Figure 6: Global heatmap of C2 sources. Darker shades reflect more IP addresses.

Finished Intelligence: Topics and Trends

Throughout Q3 2022, Cofense Intelligence performed in-depth analysis on various threats to provide you with a strategic understanding of the phishing threat landscape and notify you of sudden or upcoming developments. Below, we summarize finished intelligence reports and flash alerts that Cofense Intelligence produced on notable topics and trends identified during this period. Along with these, Cofense Intelligence customers will also find a brief overview of the highlights among Cofense Intelligence product updates for the first half of 2022!

The Tactics of a Prolific Phishing Campaign Abusing Dropbox

During August and September of 2022, Cofense observed an effective credential phishing campaign abusing Dropbox and reaching end users across many industries. The threat actor(s) behind the campaign have put in a considerable amount of effort to increase the chances of successfully stealing the email login credentials of enterprise users. By utilizing various tactics, techniques, and procedures (TTPs), the phishing emails have been very successful at reaching inboxes. These phishing emails reached inboxes in August at a volume far outscaling any other campaign that Cofense has seen effectively abuse Dropbox this year. However, monthly volume from this phishing campaign has been inconsistent, dropping drastically from August to September.

Credential Phishing Targeting Government Contractors Evolves Over Time

Threat actors are running a series of campaigns spoofing several departments of the United States government. The emails claim to request bids for government projects but lead victims to credential phishing pages instead. These campaigns have been ongoing since at least mid-2019 and were first covered in our Flash Alert in July 2019. These advanced campaigns are well crafted, have been seen in environments protected by secure email gateways (SEGs), are very convincing, and appear to be targeted. They have evolved over time by improving the email contents, the PDF contents, and the appearance and behavior of the credential phishing pages.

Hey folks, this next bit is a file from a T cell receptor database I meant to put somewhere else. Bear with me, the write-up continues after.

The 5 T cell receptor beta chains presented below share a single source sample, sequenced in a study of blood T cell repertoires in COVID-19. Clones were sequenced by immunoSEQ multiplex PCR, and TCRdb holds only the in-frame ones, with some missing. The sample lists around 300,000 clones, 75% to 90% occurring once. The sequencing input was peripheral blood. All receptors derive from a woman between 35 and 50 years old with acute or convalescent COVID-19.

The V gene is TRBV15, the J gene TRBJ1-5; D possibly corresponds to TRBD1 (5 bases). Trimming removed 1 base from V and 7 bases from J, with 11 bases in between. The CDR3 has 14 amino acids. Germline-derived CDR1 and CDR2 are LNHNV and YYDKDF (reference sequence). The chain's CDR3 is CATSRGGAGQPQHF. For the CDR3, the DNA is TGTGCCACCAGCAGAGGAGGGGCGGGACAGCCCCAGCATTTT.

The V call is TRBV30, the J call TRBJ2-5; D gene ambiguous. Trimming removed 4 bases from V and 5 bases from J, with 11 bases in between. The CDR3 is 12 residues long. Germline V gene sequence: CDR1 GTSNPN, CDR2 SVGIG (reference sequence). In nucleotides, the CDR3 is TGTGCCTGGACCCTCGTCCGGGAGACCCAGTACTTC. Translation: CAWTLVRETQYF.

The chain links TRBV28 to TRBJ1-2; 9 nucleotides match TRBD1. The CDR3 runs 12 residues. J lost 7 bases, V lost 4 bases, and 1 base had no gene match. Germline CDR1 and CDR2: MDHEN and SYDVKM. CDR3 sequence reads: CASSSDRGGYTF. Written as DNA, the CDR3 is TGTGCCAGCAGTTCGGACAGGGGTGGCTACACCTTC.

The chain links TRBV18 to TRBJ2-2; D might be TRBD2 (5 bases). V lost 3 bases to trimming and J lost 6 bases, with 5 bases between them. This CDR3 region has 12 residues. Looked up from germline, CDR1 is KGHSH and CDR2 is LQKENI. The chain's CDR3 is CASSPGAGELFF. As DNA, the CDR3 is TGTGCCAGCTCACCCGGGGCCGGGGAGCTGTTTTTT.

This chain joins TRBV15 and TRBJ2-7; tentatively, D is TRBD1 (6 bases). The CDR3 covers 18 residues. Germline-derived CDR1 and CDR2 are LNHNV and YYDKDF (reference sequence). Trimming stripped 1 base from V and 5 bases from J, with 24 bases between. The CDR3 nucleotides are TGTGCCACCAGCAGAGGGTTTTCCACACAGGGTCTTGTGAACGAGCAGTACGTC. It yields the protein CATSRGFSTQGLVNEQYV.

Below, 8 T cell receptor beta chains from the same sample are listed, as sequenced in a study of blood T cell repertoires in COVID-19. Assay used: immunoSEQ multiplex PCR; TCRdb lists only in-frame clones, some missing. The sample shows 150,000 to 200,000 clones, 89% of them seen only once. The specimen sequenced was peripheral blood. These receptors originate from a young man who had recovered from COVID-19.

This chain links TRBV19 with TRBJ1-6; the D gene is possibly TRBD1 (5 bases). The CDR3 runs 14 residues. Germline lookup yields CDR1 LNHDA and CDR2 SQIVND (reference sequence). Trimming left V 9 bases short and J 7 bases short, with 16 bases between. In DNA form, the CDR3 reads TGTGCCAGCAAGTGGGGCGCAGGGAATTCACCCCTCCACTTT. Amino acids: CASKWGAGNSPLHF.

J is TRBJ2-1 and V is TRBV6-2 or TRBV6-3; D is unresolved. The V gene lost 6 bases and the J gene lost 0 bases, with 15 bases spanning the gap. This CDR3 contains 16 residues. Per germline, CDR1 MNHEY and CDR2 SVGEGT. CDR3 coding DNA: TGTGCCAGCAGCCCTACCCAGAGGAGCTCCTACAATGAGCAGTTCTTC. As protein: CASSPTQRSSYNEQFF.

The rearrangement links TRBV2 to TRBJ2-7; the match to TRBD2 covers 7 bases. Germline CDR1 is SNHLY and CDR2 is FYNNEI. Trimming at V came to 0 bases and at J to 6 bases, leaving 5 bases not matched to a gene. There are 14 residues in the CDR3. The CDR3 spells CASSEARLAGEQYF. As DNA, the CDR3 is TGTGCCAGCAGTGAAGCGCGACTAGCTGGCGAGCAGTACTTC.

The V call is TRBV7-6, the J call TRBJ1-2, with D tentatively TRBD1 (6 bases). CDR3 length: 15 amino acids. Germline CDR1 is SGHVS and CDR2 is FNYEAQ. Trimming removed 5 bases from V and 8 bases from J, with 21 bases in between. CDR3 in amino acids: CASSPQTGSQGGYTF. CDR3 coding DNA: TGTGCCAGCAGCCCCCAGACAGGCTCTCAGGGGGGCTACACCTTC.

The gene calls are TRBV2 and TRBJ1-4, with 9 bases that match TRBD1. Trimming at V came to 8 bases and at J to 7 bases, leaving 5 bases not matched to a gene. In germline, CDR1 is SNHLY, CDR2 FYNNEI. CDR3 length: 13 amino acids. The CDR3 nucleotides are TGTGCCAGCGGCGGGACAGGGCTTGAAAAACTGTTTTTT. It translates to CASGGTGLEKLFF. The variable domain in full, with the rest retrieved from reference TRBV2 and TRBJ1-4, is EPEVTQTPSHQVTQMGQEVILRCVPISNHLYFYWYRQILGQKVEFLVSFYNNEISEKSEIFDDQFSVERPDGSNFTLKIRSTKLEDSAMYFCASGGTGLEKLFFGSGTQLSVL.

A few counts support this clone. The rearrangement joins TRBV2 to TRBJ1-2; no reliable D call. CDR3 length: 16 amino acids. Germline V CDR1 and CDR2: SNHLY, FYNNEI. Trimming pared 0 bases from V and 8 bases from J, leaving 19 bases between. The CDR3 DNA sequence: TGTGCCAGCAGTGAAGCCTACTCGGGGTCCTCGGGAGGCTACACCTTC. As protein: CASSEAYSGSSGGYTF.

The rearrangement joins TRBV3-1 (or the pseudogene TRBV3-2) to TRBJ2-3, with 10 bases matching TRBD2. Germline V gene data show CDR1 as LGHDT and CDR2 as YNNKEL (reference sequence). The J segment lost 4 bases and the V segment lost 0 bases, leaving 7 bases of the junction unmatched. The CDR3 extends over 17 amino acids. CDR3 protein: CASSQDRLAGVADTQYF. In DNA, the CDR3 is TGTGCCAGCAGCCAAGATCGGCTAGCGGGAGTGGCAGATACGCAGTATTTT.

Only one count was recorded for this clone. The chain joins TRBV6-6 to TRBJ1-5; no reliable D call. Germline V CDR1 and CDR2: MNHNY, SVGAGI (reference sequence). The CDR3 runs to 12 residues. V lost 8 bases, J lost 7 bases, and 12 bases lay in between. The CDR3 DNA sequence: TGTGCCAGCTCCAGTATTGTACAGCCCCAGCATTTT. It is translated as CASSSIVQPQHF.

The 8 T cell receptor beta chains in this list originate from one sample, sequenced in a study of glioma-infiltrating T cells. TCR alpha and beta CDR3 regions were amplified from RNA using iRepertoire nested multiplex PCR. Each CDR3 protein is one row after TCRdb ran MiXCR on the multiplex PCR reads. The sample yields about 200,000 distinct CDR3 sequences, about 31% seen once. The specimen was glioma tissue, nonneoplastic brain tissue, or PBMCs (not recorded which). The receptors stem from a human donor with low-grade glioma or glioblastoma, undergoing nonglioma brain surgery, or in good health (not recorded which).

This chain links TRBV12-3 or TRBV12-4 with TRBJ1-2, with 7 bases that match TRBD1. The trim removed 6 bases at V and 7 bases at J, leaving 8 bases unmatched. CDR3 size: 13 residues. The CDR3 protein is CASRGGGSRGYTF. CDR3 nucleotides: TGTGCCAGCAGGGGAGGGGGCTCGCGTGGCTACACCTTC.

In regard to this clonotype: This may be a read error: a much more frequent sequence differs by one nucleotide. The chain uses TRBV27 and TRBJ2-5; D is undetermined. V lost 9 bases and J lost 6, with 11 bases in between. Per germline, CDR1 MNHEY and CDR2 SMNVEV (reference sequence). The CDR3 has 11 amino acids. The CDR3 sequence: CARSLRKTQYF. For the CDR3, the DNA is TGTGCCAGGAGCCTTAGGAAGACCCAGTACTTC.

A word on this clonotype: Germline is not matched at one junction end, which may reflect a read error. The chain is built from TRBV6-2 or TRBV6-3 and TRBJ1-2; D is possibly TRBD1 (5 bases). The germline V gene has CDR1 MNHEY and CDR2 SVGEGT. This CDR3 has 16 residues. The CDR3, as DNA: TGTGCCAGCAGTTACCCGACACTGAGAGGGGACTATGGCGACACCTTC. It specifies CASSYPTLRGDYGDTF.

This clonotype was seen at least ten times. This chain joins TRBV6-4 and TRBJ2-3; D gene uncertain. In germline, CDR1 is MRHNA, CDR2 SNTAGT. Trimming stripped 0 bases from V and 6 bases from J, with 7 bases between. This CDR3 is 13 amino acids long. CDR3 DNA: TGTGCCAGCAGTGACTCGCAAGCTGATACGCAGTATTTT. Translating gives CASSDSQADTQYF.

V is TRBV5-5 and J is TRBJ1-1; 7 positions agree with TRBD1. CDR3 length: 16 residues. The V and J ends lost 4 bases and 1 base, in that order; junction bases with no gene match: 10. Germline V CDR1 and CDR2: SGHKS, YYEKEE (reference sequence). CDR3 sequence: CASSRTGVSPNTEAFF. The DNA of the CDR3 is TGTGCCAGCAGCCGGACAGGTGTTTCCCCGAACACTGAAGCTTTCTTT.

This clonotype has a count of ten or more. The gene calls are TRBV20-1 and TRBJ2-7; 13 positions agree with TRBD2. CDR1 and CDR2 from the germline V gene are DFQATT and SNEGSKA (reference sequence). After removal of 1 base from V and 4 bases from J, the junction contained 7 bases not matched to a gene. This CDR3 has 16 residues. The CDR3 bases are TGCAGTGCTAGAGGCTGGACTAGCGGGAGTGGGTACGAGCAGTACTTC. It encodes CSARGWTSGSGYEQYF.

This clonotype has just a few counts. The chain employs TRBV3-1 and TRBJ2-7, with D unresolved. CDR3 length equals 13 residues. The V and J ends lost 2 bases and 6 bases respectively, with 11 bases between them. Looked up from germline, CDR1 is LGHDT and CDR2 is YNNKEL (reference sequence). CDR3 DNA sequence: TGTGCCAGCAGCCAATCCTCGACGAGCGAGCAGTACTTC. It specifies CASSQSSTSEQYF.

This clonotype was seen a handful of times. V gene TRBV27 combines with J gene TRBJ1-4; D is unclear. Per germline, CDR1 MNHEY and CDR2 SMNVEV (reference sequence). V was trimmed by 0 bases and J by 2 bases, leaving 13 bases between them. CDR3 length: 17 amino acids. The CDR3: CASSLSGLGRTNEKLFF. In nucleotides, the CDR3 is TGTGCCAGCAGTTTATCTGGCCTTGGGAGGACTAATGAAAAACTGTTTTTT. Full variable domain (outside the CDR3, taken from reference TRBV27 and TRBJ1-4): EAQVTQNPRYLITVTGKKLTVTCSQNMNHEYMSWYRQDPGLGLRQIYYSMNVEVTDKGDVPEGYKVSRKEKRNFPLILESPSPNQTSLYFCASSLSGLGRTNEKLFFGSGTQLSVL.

Snake Keylogger – Phishing Malware Baseline

Snake Keylogger, a staple in the phishing threat landscape throughout 2021 and 2022, is a keylogger written in .NET. It can monitor a user’s keystrokes, scan applications to steal saved credentials, and exfiltrate this data through a variety of protocols. Although it is not as popular as other malware families such as FormBook or Agent Tesla, it does maintain a significant presence, and its usage is increasing. In this report, we take an in-depth look at Snake Keylogger, including background information, Snake Keylogger’s capabilities, its behavior observed in the wild, and some characteristics that can help with mitigation

Top Domain Names in Evasive Credential Phishing Attacks

A domain name is an essential part of a malicious URL used in a credential phishing attack. Following on our research into the most-used top-level domains (TLDs) in credential phishing threats, we analyzed recent data to look for trends in full domain names. We found that no single domain name appeared in more than a relative handful of campaigns. The only domain names that are both consistently reused by threat actors and consistently reach inboxes are those that belong to legitimate, implicitly trusted services.

DocuSign-Spoofing Campaign Heavily Targets Executives

Cofense Intelligence has identified an ongoing credential phishing campaign that spoofs DocuSign and has bypassed secure email gateways. Through initial collaboration with Cofense Intelligence customers and subsequently with the Cofense Phishing Defense Center (PDC), we determined that the campaign was almost exclusively targeting executive-level employees, primarily CFOs.

An Introduction to Phishing Malware Types